Of course another thing that makes the book great is that they sent it to me just because of this blog. Normally all I get is American History textbooks. Other publishers looking to have their books introduced to our tens of readers should take note.

  1. According the the Introduction he was sent to supervise sent-down youth rather than being sent down himself []
  2. My students often complain that Chinese stories always end badly. []


Thin layer sensing with multipolar plasmonic resonances (and showgirls)

Filed under: — Alan Baumler @ 7:12 am

Via Language Log, something on how to make a fool of yourself in Chinese. Apparently the Max Plank Institute asked for a nice Chinese poem for their cover and got awful calligraphy and an ad for strippers.

Not much to add, really, although I do find their struggles to read the KK加美 bit a little odd. Apparently a lot of Chinese had trouble figuring out the place in line 2 where “KK加美” is shoved into the space that should have just one character. I’m not very experienced at reading ads for showgirls, but at least as late as the early republic it was common for Chinese texts to have commentary in a smaller font interspersed with the main text. (I bet there is a word for that) so I would read those four graphs in the order KK加美. Apparently this tradition is dead enough that Language Log’s modern Chinese readers are not familiar with it. Or maybe they are better at having fun with words than I am.


Mountains, Vikings, and Chinese Poetry

Filed under: — Alan Baumler @ 3:42 pm

Lots of people seem to like Chinese poetry. The latest NYRB has a review of a reprint of A.C. Graham’s Poems of the Late T’ang by Eliot Weinberger.1 The book was first published in 1965. A review now may seem odd, but it seems like its always a good time for people (everyone from Ezra Pound to Kilgore Trout) to talk about Chinese poetry. Part of the reason for this is that a lot of Chinese poetry, and especially Tang stuff, sounds very much like modern poetry once you translate it. I assume some translator of Chinese poetry has expressed this as well, but I take an example from Jane Smiley’s introduction to The Sagas of Icelanders.2 The Sagas have been tremendously popular (in literary terms) in the twentieth century just like Tang poetry because they are both modern (more a novel in the case of the Sagas) and medieval at the same time. As Smiley puts it.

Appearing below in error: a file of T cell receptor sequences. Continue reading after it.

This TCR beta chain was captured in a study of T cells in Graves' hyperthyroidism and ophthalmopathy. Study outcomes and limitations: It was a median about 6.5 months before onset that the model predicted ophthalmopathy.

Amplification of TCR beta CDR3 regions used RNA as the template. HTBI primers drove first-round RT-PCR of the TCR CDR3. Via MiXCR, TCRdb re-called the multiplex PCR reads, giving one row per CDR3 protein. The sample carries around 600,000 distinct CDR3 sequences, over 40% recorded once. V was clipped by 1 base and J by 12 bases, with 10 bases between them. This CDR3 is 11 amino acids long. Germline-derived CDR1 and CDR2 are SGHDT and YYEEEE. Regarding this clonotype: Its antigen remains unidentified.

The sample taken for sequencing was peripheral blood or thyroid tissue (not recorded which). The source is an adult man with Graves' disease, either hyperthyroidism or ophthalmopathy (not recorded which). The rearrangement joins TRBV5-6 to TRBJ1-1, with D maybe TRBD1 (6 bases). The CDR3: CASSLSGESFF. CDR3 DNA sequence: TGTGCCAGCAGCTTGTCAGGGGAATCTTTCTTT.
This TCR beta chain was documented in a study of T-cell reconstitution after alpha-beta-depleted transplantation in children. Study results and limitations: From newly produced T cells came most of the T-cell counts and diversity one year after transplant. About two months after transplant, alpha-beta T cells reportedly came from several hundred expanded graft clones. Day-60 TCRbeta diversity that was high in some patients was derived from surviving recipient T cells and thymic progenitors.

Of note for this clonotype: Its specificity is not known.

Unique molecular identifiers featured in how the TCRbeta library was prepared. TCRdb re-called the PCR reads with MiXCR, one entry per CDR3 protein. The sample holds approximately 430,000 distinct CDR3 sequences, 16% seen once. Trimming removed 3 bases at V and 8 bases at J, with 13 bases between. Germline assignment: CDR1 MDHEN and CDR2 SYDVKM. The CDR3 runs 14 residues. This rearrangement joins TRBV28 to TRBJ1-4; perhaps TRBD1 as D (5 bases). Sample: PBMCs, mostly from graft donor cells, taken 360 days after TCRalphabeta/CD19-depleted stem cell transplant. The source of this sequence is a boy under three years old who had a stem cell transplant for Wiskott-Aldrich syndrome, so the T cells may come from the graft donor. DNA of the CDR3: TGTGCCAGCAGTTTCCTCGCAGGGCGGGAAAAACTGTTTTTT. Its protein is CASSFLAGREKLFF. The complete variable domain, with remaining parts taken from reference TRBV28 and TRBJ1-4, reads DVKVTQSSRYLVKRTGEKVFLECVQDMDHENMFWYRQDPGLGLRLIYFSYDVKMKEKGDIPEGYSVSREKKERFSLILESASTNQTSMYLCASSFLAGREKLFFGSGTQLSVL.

And yet, these stories are so clearly medieval
And yet, they are not
This is their fascinating paradox

Chinese poetry turns out to be much the same. Weinberger says that when Graham’s translation first came out “most of the poets I knew avidly read it.” One of the poems he brings up is Han Yu’s The South Mountains (南山) It is a very long poem, and he only cites a few lines out of a much longer section of similes describing mountains.

Scattered like loose tiles
Or running together like converging spokes,
Off keel like rocking boats
Or in full stride like horses at the gallop;
Back to back as though offended,
Face to face as though lending a hand

Weinberg says that this “combination of trance-inducing repetitive rhyme and hypersimilitude would not be attempted again for another 1,000 years, until the Chilean poet Vincente Huidobro’s modernist extravaganza Altazor”